Very first thing to do: there is literature describing systems doing exactly what you want to do. Look for it!
Your suggested approach - representing the sequence as a feature vector of dimension $n$ where $n$ is the number of onsets or beats - has many flaws:
- What if you want to classify sequences which are longer/shorter than your training samples?
- What if the onset detector skips an event or detects a spurious event, and the entire vector is shifted left or right?
- What about timing information, which is essential in the perception of rhythm!
- A single real number computed from the spectrogram is unlikely to represent well the musicological dimension that matters to your problem (which "stroke" or "bol" has been played on the tabla).
Strings/sequence matching methods are more likely to be what you need. What matters to your classification problem is "what follows what" rather than "what happens at the $n$-th position" - because the concept of "$n$-th" position is not very robust, and also very relative.
Here's how I would approach the problem:
- Detect onsets on your audio signal, and for each onset, compute a vector of timbral features (MFCCs will be fine). At this point you have a sequence of onset times and a sequence of feature vectors.
- On your entire training database, train a vector-quantizer with a small-ish codebook (say 16 or 32 vectors) on the feature vectors. There's a good chance that it will map well to the tabla bols ('dha', 'ti', 're', 'tin'...) - each codeword will correspond to a distinct tabla stroke.
- Quantize your data using this vector quantizer. Your sequences will now be represented as a list of onset times and codeword id [(0.0, codeword_10), (0.51, codeword_7), (1.02, codeword_7), (1.27, codeword_16), (1.52, codeword_17), (2.03, codeword_10)...] etc.
- Use a classic tactus/tatum detection algorithm (they use inter-onset times as their input) to recover the temporal structure of the rhythm. This will allow you to group events into matras. The example above will become: codeword_10, codeword_7, codeword_7, codeword_16|codeword_17, codeword_10 (note the grouping - the fourth and fifth events are played in sequence within the same matra).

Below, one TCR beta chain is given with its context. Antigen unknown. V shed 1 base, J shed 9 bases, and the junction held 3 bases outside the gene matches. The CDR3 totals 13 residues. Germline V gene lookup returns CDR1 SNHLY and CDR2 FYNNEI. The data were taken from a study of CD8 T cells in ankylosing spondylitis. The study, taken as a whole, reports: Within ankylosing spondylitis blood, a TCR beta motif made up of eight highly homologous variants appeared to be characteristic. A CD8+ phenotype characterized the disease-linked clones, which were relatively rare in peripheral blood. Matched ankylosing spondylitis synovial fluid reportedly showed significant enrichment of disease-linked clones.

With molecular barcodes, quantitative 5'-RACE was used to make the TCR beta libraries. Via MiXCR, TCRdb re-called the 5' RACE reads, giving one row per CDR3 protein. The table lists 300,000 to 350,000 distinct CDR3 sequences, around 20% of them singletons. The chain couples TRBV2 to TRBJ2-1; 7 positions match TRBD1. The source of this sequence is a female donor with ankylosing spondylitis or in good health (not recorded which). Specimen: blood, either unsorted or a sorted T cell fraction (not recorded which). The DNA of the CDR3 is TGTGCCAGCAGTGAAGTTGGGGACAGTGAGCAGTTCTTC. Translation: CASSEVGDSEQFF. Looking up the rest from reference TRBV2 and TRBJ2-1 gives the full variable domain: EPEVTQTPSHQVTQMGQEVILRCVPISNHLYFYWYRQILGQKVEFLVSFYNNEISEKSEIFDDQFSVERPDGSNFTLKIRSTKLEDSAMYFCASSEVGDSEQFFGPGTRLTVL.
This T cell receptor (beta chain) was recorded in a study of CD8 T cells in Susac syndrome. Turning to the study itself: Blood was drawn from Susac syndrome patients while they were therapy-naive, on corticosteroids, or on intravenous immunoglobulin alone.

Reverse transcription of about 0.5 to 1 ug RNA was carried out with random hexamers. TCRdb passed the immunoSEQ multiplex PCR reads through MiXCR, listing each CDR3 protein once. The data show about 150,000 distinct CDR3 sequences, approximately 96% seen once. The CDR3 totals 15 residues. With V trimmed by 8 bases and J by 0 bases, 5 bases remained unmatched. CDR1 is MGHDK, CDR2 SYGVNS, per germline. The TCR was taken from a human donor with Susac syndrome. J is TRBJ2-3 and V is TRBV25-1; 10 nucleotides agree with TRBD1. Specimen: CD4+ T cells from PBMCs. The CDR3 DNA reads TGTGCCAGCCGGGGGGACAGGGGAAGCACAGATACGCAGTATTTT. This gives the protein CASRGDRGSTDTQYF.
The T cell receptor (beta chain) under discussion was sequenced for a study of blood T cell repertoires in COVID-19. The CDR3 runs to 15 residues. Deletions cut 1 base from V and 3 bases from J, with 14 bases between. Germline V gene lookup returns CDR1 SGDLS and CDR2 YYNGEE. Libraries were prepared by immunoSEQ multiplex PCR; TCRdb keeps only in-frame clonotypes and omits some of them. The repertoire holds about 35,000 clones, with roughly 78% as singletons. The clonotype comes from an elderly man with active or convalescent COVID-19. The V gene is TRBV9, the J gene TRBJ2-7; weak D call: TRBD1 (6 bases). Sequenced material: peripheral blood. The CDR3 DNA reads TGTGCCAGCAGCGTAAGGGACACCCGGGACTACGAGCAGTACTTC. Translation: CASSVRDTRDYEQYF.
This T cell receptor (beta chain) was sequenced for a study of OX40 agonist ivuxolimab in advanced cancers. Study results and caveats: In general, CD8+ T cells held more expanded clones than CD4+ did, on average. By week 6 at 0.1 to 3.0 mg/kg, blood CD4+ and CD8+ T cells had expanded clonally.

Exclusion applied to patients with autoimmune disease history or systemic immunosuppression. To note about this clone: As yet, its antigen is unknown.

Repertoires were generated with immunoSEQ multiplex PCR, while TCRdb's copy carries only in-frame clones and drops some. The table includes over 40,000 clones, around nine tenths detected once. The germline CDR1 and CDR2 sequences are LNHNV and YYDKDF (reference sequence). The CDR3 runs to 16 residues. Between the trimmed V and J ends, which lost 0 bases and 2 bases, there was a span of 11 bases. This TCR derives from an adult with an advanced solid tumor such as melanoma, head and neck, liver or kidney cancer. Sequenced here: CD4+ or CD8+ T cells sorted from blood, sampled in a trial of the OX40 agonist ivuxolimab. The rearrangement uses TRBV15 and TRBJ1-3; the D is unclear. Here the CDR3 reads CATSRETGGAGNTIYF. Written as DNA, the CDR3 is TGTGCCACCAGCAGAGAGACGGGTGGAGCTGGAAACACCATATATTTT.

- Use any string/sequence modelling technique on the representation above:
- Transforming the sequence obtained at step 4 into a sparse vector of n-gram counts is the most flexible method, since it allows you to use any text machine learning technique. The downside is that it needs lots of training data and works well on rather long sequences.
- You can also use HMMs. Collect a small corpus of sequences in various taal, train a HMM on them for each taal; use the HMM to compute the likelihood of each of the taal models given the observed sequence.
- Another option is to use an edit distance on the sequence obtained at step 4, in conjunction with nearest-neighbour classification. Compute the edit distance between the sequence to classify, and sequences representative of each of the different taals. Pick the taal with the smallest edit distance.
Note that if you have time to invest in manual annotation, steps 2 and 3 can be replaced by a supervised classifier: annotate a database of table sounds with the name or 'bol' of each stroke ('dha', 'dhin', 'ti', 're'...). Train a classifier from audio features (say MFCC) into bols. Use this classifier at step 3. You will now be able to work with a very meaningful representation of your sequences.
A final note: There's a good chance that step 5 can be done with a handful of rules, rather than through machine learning. I know the entire purpose of your project is to do tala recognition with machine-learning; but what is the point if a bit of musicological knowledge can do the same job? What machine learning can do is transcribe the audio signal into a symbolic representation (a sequence of bols) - but further processing of this representation to extract meaningful musicological properties/categories does not necessarily require machine learning techniques...